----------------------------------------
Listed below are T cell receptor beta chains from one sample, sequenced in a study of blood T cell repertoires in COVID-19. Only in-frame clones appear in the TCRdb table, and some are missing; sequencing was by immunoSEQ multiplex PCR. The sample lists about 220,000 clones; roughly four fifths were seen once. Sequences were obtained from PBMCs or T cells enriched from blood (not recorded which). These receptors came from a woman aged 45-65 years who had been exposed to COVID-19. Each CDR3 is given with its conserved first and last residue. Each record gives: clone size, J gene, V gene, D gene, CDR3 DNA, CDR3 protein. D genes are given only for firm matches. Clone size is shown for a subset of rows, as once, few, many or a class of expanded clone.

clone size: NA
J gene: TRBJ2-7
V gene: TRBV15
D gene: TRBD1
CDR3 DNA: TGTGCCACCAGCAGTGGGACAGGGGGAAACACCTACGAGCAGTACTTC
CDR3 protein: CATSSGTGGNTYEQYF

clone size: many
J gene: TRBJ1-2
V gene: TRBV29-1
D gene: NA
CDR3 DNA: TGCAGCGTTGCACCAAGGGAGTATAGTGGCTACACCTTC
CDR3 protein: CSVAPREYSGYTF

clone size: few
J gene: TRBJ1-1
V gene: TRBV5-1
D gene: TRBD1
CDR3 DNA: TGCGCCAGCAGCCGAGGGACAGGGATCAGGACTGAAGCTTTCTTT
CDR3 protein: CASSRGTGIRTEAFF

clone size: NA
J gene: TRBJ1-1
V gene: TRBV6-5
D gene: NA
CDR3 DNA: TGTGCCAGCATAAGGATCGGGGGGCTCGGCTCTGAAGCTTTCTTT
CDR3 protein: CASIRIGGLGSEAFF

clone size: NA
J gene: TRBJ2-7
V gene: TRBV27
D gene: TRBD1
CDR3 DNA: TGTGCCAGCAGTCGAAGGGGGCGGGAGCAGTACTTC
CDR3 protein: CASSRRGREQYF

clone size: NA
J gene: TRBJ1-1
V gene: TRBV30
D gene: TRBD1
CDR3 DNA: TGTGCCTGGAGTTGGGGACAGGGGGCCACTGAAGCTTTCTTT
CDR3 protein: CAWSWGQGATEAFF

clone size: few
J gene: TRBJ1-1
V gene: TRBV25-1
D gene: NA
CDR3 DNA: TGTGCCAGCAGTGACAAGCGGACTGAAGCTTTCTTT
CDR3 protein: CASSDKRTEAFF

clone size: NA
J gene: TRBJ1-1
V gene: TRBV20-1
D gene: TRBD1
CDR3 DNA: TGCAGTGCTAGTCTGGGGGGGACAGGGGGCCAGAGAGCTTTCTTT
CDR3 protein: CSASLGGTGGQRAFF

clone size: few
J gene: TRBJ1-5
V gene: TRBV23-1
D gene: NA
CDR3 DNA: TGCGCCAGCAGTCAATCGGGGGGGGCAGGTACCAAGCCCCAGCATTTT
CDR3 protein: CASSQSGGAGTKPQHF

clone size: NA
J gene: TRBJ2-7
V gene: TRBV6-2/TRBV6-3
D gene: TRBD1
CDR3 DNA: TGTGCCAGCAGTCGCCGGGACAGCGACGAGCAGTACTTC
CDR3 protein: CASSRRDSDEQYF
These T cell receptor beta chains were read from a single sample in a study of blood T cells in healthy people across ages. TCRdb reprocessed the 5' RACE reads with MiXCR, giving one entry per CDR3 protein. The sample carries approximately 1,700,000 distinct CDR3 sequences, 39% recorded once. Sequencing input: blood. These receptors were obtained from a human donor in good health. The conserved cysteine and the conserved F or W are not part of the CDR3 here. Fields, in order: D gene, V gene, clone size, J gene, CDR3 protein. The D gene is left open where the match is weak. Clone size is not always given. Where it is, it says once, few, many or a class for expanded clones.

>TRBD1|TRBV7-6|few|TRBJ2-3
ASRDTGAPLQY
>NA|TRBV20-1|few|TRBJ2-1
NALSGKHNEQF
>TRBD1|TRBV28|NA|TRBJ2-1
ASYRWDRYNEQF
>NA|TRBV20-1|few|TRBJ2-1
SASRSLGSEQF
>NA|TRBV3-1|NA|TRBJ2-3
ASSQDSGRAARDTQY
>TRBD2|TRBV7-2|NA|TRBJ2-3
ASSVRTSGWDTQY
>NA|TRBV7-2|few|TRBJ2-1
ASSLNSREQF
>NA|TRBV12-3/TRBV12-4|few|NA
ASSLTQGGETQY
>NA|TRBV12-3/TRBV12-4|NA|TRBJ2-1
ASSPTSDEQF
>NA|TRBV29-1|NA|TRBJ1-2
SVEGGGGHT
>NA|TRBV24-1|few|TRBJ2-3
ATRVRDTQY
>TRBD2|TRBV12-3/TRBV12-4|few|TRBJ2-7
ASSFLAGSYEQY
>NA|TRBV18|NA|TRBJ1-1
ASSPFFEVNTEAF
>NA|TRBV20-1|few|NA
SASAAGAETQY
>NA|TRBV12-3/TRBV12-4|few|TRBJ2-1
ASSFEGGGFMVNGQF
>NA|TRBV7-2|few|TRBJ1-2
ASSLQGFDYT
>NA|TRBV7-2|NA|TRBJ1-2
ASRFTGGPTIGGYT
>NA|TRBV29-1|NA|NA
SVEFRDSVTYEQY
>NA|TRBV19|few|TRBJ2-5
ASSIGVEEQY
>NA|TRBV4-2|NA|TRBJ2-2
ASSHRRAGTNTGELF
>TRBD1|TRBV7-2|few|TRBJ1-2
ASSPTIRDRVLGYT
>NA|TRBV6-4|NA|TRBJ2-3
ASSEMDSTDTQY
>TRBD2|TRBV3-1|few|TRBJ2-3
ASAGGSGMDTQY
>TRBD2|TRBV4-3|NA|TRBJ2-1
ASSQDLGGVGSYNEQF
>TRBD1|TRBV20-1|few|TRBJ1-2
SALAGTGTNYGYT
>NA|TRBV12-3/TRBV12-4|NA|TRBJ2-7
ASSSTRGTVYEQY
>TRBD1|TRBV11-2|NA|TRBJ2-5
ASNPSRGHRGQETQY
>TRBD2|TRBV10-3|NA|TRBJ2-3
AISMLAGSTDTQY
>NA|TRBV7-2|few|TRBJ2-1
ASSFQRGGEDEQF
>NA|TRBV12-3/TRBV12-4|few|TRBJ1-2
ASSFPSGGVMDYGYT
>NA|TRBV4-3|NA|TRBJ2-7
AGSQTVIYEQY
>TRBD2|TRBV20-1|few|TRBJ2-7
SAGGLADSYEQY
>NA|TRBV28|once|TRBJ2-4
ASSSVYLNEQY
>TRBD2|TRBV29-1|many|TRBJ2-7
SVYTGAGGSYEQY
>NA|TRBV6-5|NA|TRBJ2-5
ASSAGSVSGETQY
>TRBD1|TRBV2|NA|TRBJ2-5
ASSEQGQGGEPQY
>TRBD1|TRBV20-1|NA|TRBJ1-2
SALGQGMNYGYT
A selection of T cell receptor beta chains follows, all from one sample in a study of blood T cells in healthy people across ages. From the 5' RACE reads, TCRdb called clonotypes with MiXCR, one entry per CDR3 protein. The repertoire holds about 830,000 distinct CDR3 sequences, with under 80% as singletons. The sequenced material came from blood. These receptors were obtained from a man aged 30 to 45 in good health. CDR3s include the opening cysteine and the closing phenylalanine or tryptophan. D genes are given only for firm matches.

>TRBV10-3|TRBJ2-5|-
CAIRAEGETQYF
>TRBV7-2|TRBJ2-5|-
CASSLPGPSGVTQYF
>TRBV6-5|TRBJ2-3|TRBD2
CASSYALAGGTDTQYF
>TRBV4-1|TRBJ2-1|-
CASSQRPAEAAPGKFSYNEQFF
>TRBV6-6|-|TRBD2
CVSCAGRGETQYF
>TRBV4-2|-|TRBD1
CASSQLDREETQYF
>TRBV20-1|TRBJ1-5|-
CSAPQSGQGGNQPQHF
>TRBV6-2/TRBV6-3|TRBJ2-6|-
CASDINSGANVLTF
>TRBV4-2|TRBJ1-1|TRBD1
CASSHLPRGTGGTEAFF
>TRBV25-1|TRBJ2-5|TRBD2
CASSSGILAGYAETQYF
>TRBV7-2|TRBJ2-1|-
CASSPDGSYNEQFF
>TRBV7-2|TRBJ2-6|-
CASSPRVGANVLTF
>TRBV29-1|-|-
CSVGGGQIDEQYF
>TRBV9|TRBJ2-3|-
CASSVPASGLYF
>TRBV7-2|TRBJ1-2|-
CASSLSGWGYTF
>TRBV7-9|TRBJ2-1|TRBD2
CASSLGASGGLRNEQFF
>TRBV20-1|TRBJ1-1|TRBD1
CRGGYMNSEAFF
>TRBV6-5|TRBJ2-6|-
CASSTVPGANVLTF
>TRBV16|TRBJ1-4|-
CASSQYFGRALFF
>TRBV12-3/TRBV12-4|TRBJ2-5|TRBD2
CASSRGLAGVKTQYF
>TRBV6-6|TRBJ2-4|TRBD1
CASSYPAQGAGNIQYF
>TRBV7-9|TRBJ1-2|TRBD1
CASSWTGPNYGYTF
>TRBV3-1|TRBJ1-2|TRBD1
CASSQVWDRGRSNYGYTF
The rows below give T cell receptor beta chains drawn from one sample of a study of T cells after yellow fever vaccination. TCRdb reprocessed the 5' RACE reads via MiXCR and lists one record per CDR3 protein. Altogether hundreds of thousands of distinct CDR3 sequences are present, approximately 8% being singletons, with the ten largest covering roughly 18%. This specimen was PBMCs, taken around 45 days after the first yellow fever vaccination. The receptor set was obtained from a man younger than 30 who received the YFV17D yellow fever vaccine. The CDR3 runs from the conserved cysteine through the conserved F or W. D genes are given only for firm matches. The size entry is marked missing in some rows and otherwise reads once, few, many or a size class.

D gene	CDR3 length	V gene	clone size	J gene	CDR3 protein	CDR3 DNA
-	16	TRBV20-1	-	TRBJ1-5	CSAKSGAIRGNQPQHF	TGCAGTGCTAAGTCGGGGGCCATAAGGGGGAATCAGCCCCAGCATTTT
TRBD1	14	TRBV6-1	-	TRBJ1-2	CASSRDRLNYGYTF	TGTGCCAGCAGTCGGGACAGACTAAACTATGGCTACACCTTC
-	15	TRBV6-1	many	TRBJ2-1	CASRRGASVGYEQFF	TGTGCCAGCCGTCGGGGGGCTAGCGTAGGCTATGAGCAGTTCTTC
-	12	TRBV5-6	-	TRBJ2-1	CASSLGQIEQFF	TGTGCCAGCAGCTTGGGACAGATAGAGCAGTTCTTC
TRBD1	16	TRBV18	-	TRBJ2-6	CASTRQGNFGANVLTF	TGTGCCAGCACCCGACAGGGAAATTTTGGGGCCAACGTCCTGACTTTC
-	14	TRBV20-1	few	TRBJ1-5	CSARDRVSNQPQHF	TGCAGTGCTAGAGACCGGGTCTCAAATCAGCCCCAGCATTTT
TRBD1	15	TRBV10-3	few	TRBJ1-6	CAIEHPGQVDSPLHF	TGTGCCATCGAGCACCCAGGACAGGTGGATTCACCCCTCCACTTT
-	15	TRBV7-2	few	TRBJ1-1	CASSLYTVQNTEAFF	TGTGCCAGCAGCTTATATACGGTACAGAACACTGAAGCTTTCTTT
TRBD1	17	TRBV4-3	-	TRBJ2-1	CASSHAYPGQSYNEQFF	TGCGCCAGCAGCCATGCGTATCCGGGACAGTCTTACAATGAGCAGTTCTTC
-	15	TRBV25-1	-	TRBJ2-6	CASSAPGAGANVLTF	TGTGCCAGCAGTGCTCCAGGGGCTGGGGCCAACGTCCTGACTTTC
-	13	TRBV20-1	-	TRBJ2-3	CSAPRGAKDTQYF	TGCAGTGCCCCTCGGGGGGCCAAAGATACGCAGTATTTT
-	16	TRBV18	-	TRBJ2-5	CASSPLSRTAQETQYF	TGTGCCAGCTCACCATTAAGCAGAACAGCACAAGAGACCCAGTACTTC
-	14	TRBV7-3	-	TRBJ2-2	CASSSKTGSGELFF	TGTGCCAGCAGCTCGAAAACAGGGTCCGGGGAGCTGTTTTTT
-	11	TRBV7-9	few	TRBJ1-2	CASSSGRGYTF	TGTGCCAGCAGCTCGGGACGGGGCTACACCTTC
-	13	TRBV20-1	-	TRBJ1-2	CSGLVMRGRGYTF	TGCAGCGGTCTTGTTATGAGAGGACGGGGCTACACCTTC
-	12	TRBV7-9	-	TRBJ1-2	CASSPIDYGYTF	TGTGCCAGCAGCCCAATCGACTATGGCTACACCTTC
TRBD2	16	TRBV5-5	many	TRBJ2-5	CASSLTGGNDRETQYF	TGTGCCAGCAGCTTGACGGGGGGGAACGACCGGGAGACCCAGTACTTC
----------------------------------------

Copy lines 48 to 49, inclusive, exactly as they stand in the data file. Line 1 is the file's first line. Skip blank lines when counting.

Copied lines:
CDR3 DNA: TGCAGTGCTAGTCTGGGGGGGACAGGGGGCCAGAGAGCTTTCTTT
CDR3 protein: CSASLGGTGGQRAFF